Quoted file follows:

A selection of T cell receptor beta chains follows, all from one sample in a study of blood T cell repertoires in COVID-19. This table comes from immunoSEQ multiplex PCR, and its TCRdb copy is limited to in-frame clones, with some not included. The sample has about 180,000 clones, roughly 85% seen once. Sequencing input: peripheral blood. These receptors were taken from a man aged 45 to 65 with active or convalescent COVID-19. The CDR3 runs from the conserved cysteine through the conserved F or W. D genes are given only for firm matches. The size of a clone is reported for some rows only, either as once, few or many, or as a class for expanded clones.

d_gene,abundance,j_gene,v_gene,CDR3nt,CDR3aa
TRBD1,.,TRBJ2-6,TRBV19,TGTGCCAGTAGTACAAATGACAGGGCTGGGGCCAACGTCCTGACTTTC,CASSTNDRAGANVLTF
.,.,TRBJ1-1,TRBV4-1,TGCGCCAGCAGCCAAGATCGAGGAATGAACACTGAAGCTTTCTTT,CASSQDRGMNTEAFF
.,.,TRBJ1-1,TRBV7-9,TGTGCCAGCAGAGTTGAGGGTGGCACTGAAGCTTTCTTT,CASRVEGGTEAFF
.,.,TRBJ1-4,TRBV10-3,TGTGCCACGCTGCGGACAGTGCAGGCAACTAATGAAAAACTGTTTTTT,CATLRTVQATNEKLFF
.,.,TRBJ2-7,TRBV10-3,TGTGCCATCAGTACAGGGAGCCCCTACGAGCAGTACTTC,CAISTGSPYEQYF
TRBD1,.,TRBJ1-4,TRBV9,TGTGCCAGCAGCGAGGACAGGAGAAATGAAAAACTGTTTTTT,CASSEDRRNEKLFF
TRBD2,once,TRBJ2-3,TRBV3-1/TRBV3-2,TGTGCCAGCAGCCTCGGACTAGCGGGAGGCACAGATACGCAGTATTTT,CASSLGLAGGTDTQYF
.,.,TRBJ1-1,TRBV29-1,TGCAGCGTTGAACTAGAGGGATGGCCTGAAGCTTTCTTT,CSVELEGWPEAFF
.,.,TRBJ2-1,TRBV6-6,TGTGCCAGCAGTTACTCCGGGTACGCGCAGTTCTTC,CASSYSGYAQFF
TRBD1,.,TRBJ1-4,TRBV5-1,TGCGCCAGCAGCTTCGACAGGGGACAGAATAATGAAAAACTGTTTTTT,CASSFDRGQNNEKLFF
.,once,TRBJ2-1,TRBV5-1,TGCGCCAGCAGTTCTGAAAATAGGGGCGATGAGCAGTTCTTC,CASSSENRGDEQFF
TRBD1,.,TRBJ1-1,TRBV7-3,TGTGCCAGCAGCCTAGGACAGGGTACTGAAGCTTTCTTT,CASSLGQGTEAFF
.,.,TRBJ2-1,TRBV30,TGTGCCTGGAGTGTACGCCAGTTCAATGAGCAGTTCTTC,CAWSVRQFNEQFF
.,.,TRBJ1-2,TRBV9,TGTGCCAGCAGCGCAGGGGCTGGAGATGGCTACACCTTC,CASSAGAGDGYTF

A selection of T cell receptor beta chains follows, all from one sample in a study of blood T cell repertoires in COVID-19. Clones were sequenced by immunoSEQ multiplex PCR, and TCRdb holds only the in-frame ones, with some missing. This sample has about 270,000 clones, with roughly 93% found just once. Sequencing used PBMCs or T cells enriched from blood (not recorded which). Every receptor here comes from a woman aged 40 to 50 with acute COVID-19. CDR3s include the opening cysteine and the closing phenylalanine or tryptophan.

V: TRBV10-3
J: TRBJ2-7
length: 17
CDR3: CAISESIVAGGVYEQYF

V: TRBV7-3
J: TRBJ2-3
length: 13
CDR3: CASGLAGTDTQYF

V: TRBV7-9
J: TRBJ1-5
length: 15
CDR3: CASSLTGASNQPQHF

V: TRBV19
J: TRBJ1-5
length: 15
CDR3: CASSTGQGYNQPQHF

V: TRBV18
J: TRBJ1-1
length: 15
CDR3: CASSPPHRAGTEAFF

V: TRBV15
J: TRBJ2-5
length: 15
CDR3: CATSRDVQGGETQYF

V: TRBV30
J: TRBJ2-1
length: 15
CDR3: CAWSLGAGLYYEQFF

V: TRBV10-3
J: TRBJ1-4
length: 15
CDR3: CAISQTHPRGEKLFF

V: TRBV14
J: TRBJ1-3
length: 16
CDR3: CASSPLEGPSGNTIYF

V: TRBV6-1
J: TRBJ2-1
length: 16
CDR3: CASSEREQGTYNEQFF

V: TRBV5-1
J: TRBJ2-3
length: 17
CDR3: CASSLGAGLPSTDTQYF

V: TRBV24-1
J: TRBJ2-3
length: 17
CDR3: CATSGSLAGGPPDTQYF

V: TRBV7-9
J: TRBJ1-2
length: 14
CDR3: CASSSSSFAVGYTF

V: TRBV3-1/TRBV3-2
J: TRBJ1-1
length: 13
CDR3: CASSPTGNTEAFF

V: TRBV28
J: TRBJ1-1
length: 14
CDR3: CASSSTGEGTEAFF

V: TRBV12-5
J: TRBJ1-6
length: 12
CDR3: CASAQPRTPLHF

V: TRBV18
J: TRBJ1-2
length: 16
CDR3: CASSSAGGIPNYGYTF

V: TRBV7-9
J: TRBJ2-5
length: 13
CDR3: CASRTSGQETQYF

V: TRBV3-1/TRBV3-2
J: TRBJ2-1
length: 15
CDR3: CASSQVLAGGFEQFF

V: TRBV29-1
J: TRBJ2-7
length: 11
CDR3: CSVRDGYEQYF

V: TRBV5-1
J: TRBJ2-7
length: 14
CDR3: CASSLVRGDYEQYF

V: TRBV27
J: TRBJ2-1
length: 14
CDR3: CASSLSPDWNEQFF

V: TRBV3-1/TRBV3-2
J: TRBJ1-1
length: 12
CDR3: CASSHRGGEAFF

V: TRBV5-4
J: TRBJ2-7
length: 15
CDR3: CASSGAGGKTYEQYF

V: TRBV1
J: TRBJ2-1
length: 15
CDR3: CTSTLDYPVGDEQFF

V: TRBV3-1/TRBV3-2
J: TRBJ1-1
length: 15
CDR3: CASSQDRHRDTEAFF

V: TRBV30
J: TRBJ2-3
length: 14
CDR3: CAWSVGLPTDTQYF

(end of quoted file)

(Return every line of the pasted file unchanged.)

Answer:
A selection of T cell receptor beta chains follows, all from one sample in a study of blood T cell repertoires in COVID-19. This table comes from immunoSEQ multiplex PCR, and its TCRdb copy is limited to in-frame clones, with some not included. The sample has about 180,000 clones, roughly 85% seen once. Sequencing input: peripheral blood. These receptors were taken from a man aged 45 to 65 with active or convalescent COVID-19. The CDR3 runs from the conserved cysteine through the conserved F or W. D genes are given only for firm matches. The size of a clone is reported for some rows only, either as once, few or many, or as a class for expanded clones.

d_gene,abundance,j_gene,v_gene,CDR3nt,CDR3aa
TRBD1,.,TRBJ2-6,TRBV19,TGTGCCAGTAGTACAAATGACAGGGCTGGGGCCAACGTCCTGACTTTC,CASSTNDRAGANVLTF
.,.,TRBJ1-1,TRBV4-1,TGCGCCAGCAGCCAAGATCGAGGAATGAACACTGAAGCTTTCTTT,CASSQDRGMNTEAFF
.,.,TRBJ1-1,TRBV7-9,TGTGCCAGCAGAGTTGAGGGTGGCACTGAAGCTTTCTTT,CASRVEGGTEAFF
.,.,TRBJ1-4,TRBV10-3,TGTGCCACGCTGCGGACAGTGCAGGCAACTAATGAAAAACTGTTTTTT,CATLRTVQATNEKLFF
.,.,TRBJ2-7,TRBV10-3,TGTGCCATCAGTACAGGGAGCCCCTACGAGCAGTACTTC,CAISTGSPYEQYF
TRBD1,.,TRBJ1-4,TRBV9,TGTGCCAGCAGCGAGGACAGGAGAAATGAAAAACTGTTTTTT,CASSEDRRNEKLFF
TRBD2,once,TRBJ2-3,TRBV3-1/TRBV3-2,TGTGCCAGCAGCCTCGGACTAGCGGGAGGCACAGATACGCAGTATTTT,CASSLGLAGGTDTQYF
.,.,TRBJ1-1,TRBV29-1,TGCAGCGTTGAACTAGAGGGATGGCCTGAAGCTTTCTTT,CSVELEGWPEAFF
.,.,TRBJ2-1,TRBV6-6,TGTGCCAGCAGTTACTCCGGGTACGCGCAGTTCTTC,CASSYSGYAQFF
TRBD1,.,TRBJ1-4,TRBV5-1,TGCGCCAGCAGCTTCGACAGGGGACAGAATAATGAAAAACTGTTTTTT,CASSFDRGQNNEKLFF
.,once,TRBJ2-1,TRBV5-1,TGCGCCAGCAGTTCTGAAAATAGGGGCGATGAGCAGTTCTTC,CASSSENRGDEQFF
TRBD1,.,TRBJ1-1,TRBV7-3,TGTGCCAGCAGCCTAGGACAGGGTACTGAAGCTTTCTTT,CASSLGQGTEAFF
.,.,TRBJ2-1,TRBV30,TGTGCCTGGAGTGTACGCCAGTTCAATGAGCAGTTCTTC,CAWSVRQFNEQFF
.,.,TRBJ1-2,TRBV9,TGTGCCAGCAGCGCAGGGGCTGGAGATGGCTACACCTTC,CASSAGAGDGYTF

A selection of T cell receptor beta chains follows, all from one sample in a study of blood T cell repertoires in COVID-19. Clones were sequenced by immunoSEQ multiplex PCR, and TCRdb holds only the in-frame ones, with some missing. This sample has about 270,000 clones, with roughly 93% found just once. Sequencing used PBMCs or T cells enriched from blood (not recorded which). Every receptor here comes from a woman aged 40 to 50 with acute COVID-19. CDR3s include the opening cysteine and the closing phenylalanine or tryptophan.

V: TRBV10-3
J: TRBJ2-7
length: 17
CDR3: CAISESIVAGGVYEQYF

V: TRBV7-3
J: TRBJ2-3
length: 13
CDR3: CASGLAGTDTQYF

V: TRBV7-9
J: TRBJ1-5
length: 15
CDR3: CASSLTGASNQPQHF

V: TRBV19
J: TRBJ1-5
length: 15
CDR3: CASSTGQGYNQPQHF

V: TRBV18
J: TRBJ1-1
length: 15
CDR3: CASSPPHRAGTEAFF

V: TRBV15
J: TRBJ2-5
length: 15
CDR3: CATSRDVQGGETQYF

V: TRBV30
J: TRBJ2-1
length: 15
CDR3: CAWSLGAGLYYEQFF

V: TRBV10-3
J: TRBJ1-4
length: 15
CDR3: CAISQTHPRGEKLFF

V: TRBV14
J: TRBJ1-3
length: 16
CDR3: CASSPLEGPSGNTIYF

V: TRBV6-1
J: TRBJ2-1
length: 16
CDR3: CASSEREQGTYNEQFF

V: TRBV5-1
J: TRBJ2-3
length: 17
CDR3: CASSLGAGLPSTDTQYF

V: TRBV24-1
J: TRBJ2-3
length: 17
CDR3: CATSGSLAGGPPDTQYF

V: TRBV7-9
J: TRBJ1-2
length: 14
CDR3: CASSSSSFAVGYTF

V: TRBV3-1/TRBV3-2
J: TRBJ1-1
length: 13
CDR3: CASSPTGNTEAFF

V: TRBV28
J: TRBJ1-1
length: 14
CDR3: CASSSTGEGTEAFF

V: TRBV12-5
J: TRBJ1-6
length: 12
CDR3: CASAQPRTPLHF

V: TRBV18
J: TRBJ1-2
length: 16
CDR3: CASSSAGGIPNYGYTF

V: TRBV7-9
J: TRBJ2-5
length: 13
CDR3: CASRTSGQETQYF

V: TRBV3-1/TRBV3-2
J: TRBJ2-1
length: 15
CDR3: CASSQVLAGGFEQFF

V: TRBV29-1
J: TRBJ2-7
length: 11
CDR3: CSVRDGYEQYF

V: TRBV5-1
J: TRBJ2-7
length: 14
CDR3: CASSLVRGDYEQYF

V: TRBV27
J: TRBJ2-1
length: 14
CDR3: CASSLSPDWNEQFF

V: TRBV3-1/TRBV3-2
J: TRBJ1-1
length: 12
CDR3: CASSHRGGEAFF

V: TRBV5-4
J: TRBJ2-7
length: 15
CDR3: CASSGAGGKTYEQYF

V: TRBV1
J: TRBJ2-1
length: 15
CDR3: CTSTLDYPVGDEQFF

V: TRBV3-1/TRBV3-2
J: TRBJ1-1
length: 15
CDR3: CASSQDRHRDTEAFF

V: TRBV30
J: TRBJ2-3
length: 14
CDR3: CAWSVGLPTDTQYF